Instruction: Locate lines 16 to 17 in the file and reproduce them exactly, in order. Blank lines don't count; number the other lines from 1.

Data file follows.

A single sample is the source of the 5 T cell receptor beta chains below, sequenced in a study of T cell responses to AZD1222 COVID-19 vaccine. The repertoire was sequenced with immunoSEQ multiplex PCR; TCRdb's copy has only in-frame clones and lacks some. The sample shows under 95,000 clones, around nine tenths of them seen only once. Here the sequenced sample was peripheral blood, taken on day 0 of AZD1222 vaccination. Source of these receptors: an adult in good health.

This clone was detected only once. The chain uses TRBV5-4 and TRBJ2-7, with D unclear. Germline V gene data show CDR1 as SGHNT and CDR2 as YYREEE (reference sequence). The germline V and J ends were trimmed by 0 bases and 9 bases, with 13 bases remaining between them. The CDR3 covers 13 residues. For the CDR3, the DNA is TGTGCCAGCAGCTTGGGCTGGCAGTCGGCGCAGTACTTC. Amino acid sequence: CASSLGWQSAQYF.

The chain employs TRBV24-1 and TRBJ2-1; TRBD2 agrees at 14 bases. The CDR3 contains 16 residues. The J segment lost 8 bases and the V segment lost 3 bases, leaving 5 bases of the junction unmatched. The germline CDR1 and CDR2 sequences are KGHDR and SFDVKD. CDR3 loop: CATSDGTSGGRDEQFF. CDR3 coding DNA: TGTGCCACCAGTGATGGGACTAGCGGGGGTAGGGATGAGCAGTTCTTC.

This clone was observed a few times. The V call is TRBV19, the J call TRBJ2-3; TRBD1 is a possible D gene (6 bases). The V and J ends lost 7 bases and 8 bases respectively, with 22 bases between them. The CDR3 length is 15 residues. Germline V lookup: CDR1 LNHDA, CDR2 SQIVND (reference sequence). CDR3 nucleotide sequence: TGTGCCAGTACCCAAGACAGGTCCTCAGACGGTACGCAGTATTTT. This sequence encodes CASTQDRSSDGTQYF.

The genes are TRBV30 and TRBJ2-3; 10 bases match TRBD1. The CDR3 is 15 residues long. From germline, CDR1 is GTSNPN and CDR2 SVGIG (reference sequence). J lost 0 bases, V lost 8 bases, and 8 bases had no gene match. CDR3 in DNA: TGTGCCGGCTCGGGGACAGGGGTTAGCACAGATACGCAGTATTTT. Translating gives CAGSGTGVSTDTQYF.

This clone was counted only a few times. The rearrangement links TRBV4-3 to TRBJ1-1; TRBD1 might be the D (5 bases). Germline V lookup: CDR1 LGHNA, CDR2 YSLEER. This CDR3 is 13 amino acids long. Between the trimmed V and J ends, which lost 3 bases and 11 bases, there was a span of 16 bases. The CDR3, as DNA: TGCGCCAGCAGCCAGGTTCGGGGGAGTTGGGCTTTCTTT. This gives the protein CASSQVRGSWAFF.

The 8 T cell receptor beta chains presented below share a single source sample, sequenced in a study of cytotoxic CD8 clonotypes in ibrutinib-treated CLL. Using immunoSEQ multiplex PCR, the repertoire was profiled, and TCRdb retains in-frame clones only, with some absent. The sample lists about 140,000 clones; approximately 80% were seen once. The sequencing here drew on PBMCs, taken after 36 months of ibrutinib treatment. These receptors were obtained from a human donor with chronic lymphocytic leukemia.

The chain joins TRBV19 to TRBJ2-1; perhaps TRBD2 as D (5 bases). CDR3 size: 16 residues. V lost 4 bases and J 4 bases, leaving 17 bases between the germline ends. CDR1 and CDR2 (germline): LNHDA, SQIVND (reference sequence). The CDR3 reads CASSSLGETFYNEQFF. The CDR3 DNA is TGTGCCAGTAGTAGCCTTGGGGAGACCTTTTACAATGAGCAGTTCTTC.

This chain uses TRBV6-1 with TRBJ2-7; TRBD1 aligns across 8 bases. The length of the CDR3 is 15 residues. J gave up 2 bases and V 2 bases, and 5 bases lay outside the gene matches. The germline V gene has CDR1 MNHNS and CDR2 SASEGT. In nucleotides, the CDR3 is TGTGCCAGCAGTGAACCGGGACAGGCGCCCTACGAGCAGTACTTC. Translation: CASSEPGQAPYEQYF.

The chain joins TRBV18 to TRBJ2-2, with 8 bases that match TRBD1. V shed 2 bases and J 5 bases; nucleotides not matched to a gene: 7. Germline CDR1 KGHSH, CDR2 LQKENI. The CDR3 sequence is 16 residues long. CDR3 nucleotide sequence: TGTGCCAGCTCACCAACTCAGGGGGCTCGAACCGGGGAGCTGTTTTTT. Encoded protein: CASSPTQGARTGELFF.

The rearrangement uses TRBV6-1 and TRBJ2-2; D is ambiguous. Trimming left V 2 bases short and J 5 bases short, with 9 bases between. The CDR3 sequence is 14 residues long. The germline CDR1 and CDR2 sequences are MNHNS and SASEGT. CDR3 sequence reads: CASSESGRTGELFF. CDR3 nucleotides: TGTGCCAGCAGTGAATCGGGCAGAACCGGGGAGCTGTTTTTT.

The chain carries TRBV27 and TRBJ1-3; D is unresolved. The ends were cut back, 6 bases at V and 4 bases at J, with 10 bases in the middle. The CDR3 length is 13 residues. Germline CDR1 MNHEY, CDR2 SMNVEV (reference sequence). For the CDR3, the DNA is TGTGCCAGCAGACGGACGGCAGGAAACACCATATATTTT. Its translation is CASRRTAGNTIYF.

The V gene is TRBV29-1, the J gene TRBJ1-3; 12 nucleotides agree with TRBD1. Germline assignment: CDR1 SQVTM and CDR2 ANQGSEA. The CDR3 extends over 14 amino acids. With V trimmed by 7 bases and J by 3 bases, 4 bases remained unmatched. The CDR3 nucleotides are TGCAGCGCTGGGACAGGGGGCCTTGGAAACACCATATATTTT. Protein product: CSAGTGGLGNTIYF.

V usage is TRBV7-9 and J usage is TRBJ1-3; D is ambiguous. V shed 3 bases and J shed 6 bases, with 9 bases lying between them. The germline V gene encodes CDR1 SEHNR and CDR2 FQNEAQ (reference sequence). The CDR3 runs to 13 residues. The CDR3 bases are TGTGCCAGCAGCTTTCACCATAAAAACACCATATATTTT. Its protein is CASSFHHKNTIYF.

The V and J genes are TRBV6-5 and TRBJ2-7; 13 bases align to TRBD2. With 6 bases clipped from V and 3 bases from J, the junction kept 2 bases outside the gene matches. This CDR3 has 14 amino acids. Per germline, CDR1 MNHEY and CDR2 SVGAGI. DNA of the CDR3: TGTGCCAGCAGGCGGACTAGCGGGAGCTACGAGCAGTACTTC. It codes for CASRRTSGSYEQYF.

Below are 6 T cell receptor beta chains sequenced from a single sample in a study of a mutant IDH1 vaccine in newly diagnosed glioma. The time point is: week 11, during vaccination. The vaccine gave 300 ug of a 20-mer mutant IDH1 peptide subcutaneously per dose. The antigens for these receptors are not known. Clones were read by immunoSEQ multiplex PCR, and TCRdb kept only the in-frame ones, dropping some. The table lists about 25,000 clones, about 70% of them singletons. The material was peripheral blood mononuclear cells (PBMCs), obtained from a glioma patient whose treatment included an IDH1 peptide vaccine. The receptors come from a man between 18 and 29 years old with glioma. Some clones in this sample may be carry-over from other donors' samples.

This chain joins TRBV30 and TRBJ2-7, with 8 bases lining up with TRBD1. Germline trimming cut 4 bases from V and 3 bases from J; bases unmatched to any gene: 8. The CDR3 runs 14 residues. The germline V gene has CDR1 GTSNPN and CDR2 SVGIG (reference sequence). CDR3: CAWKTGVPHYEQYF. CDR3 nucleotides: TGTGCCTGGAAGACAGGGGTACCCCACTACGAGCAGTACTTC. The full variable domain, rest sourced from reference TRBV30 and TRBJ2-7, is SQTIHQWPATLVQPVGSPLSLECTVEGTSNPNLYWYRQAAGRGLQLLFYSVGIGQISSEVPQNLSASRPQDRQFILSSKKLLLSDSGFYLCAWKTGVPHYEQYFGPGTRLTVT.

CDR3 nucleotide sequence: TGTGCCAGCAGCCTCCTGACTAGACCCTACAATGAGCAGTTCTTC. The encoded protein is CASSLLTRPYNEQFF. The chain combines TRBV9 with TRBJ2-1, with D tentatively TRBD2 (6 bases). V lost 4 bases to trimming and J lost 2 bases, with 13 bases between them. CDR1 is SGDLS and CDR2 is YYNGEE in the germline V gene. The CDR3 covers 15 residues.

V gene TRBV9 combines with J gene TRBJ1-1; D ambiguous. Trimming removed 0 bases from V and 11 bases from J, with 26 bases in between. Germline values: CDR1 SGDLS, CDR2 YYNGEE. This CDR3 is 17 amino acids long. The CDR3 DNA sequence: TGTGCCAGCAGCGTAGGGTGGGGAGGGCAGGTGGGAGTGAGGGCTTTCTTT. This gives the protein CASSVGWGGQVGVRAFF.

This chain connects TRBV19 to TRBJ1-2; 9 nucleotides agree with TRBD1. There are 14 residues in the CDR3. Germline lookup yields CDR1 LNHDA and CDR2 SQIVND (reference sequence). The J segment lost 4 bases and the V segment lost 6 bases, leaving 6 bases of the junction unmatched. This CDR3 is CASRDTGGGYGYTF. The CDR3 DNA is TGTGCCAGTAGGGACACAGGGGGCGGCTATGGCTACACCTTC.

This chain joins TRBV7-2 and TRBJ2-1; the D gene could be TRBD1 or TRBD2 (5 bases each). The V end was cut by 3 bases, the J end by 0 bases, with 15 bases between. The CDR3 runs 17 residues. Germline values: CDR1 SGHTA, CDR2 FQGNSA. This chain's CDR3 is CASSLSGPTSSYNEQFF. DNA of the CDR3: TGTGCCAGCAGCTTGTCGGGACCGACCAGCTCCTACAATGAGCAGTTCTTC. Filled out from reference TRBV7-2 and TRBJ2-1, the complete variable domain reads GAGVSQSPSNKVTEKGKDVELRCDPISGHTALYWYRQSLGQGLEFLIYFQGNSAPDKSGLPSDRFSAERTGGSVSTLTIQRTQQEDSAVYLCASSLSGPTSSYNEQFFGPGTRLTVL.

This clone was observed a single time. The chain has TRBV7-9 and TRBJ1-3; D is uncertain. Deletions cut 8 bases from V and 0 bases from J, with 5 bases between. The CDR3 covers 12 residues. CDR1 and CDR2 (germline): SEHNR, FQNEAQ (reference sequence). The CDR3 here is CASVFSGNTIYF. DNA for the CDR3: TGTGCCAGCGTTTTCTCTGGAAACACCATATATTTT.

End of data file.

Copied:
Below are 6 T cell receptor beta chains sequenced from a single sample in a study of a mutant IDH1 vaccine in newly diagnosed glioma. The time point is: week 11, during vaccination. The vaccine gave 300 ug of a 20-mer mutant IDH1 peptide subcutaneously per dose. The antigens for these receptors are not known. Clones were read by immunoSEQ multiplex PCR, and TCRdb kept only the in-frame ones, dropping some. The table lists about 25,000 clones, about 70% of them singletons. The material was peripheral blood mononuclear cells (PBMCs), obtained from a glioma patient whose treatment included an IDH1 peptide vaccine. The receptors come from a man between 18 and 29 years old with glioma. Some clones in this sample may be carry-over from other donors' samples.

This chain joins TRBV30 and TRBJ2-7, with 8 bases lining up with TRBD1. Germline trimming cut 4 bases from V and 3 bases from J; bases unmatched to any gene: 8. The CDR3 runs 14 residues. The germline V gene has CDR1 GTSNPN and CDR2 SVGIG (reference sequence). CDR3: CAWKTGVPHYEQYF. CDR3 nucleotides: TGTGCCTGGAAGACAGGGGTACCCCACTACGAGCAGTACTTC. The full variable domain, rest sourced from reference TRBV30 and TRBJ2-7, is SQTIHQWPATLVQPVGSPLSLECTVEGTSNPNLYWYRQAAGRGLQLLFYSVGIGQISSEVPQNLSASRPQDRQFILSSKKLLLSDSGFYLCAWKTGVPHYEQYFGPGTRLTVT.